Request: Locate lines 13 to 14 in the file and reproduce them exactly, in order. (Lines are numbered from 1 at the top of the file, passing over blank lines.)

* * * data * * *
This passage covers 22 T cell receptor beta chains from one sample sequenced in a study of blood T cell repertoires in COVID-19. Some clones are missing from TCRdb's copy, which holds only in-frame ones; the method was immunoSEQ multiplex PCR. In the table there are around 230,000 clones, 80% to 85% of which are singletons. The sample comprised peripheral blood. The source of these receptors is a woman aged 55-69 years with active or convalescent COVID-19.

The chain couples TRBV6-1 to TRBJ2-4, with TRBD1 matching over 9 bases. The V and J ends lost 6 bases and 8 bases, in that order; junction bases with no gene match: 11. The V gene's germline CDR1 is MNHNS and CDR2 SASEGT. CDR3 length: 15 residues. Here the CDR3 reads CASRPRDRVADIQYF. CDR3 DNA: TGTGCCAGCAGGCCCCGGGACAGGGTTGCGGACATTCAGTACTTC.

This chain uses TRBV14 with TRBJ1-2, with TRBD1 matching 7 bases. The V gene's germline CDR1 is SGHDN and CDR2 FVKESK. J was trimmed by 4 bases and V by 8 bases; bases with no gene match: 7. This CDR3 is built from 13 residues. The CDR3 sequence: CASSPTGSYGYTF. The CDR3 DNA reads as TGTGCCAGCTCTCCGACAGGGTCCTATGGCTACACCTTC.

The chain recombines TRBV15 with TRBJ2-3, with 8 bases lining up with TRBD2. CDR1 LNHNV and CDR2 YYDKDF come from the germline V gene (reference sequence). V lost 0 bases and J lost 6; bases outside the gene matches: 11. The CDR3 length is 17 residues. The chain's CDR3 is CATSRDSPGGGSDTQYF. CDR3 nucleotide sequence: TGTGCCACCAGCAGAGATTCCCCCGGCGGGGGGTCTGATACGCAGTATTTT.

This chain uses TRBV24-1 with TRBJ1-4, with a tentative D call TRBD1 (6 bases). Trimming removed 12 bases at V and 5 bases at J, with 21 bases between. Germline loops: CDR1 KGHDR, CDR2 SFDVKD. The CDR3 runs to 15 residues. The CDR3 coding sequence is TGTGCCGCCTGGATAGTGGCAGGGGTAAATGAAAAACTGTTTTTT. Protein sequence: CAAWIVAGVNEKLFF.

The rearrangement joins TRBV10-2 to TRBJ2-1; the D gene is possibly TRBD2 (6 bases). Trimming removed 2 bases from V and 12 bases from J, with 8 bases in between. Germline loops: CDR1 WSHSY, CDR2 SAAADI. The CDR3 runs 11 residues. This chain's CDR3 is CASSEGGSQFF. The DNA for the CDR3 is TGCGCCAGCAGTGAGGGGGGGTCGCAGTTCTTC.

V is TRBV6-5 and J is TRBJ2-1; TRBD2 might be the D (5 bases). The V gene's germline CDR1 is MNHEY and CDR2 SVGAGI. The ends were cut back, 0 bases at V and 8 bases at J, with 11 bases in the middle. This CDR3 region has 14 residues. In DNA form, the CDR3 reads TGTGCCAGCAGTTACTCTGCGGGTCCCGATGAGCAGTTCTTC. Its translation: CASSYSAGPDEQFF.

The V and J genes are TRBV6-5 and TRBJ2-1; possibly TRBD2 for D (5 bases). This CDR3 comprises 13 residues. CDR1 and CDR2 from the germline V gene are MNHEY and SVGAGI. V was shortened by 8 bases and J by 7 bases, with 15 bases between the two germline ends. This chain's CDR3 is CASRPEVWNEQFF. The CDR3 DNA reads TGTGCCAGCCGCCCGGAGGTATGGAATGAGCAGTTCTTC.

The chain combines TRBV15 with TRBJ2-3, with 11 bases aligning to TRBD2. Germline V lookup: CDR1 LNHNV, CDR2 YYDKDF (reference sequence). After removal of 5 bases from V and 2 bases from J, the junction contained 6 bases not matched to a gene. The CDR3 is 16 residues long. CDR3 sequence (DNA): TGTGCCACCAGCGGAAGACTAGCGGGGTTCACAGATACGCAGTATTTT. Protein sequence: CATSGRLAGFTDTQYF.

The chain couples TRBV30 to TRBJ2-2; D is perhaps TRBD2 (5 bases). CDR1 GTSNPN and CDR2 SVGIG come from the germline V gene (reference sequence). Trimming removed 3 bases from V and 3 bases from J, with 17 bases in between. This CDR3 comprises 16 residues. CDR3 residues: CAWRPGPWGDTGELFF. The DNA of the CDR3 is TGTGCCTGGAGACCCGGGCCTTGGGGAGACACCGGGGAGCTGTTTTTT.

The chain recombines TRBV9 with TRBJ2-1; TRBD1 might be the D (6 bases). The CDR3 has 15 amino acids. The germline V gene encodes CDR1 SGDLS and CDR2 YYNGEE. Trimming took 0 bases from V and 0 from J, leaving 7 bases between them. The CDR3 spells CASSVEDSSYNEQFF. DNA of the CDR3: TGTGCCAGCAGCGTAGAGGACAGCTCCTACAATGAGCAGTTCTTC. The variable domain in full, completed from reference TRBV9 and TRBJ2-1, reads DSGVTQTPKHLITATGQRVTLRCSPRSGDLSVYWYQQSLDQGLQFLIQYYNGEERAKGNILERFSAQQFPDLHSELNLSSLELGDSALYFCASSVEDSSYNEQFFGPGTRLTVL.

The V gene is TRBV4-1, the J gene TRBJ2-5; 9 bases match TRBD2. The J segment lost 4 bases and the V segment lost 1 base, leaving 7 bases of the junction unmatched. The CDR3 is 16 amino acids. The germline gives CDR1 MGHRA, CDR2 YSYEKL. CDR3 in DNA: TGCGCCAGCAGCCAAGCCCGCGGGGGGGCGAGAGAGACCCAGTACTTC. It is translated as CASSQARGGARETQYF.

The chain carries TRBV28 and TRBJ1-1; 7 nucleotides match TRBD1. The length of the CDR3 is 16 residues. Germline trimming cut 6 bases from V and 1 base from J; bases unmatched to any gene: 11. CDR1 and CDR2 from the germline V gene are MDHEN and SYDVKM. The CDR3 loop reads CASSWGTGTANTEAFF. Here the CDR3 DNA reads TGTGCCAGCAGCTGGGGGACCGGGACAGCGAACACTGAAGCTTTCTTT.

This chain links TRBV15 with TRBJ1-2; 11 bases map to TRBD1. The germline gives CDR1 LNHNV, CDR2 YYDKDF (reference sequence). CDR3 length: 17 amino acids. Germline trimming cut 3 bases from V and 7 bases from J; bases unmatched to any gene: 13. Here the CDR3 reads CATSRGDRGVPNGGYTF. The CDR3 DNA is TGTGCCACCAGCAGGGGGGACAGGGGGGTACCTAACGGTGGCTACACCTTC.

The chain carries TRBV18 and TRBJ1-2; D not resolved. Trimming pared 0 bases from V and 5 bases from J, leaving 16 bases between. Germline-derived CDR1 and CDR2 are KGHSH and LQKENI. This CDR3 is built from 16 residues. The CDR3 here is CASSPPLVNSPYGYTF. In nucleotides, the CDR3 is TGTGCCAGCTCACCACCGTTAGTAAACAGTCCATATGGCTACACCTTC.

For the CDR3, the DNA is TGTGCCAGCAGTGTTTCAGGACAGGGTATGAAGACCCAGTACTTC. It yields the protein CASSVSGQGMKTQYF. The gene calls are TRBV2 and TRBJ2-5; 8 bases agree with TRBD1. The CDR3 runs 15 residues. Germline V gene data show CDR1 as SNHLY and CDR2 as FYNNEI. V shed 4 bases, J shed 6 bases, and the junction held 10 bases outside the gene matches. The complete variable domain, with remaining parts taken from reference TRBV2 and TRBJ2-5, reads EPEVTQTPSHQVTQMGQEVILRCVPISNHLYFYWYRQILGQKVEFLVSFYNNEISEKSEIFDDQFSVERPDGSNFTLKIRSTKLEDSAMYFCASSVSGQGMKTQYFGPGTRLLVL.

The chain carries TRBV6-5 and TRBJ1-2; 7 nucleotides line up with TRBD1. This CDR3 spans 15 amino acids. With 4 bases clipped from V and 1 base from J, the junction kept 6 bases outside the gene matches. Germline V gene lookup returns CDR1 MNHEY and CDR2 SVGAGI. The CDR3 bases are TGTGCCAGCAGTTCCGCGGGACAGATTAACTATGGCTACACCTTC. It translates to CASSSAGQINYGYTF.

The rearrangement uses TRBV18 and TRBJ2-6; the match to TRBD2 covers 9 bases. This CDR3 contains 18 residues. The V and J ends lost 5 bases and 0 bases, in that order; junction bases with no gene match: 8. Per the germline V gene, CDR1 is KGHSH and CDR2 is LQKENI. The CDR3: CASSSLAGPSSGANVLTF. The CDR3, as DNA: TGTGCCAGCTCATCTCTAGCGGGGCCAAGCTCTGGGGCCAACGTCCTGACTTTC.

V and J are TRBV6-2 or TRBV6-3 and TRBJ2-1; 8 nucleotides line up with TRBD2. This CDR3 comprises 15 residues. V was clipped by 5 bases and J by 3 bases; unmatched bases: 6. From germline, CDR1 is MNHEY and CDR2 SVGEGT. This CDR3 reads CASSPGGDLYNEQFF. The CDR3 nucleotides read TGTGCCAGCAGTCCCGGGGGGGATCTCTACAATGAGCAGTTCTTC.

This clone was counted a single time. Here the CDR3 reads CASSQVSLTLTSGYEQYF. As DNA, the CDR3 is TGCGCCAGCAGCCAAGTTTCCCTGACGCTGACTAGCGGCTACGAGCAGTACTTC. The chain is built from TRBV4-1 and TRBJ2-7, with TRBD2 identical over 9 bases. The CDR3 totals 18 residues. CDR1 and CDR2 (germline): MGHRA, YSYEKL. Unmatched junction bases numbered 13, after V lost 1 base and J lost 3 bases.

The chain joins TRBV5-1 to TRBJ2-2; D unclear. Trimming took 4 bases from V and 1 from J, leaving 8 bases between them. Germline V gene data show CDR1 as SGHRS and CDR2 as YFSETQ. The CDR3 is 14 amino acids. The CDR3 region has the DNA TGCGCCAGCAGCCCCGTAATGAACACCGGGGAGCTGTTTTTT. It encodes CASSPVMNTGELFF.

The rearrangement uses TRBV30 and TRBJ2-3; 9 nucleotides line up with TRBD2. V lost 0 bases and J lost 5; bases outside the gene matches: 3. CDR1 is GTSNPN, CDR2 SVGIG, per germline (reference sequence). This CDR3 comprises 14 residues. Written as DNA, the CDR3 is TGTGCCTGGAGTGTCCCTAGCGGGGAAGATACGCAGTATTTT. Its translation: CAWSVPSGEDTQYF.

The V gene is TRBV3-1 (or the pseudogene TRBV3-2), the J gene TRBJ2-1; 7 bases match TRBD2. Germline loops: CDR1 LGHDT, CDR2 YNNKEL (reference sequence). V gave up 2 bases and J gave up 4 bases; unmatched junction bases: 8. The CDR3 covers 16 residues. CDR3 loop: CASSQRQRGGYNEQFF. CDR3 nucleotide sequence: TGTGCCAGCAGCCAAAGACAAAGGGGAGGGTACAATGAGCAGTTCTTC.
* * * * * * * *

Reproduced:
The chain carries TRBV28 and TRBJ1-1; 7 nucleotides match TRBD1. The length of the CDR3 is 16 residues. Germline trimming cut 6 bases from V and 1 base from J; bases unmatched to any gene: 11. CDR1 and CDR2 from the germline V gene are MDHEN and SYDVKM. The CDR3 loop reads CASSWGTGTANTEAFF. Here the CDR3 DNA reads TGTGCCAGCAGCTGGGGGACCGGGACAGCGAACACTGAAGCTTTCTTT.

This chain links TRBV15 with TRBJ1-2; 11 bases map to TRBD1. The germline gives CDR1 LNHNV, CDR2 YYDKDF (reference sequence). CDR3 length: 17 amino acids. Germline trimming cut 3 bases from V and 7 bases from J; bases unmatched to any gene: 13. Here the CDR3 reads CATSRGDRGVPNGGYTF. The CDR3 DNA is TGTGCCACCAGCAGGGGGGACAGGGGGGTACCTAACGGTGGCTACACCTTC.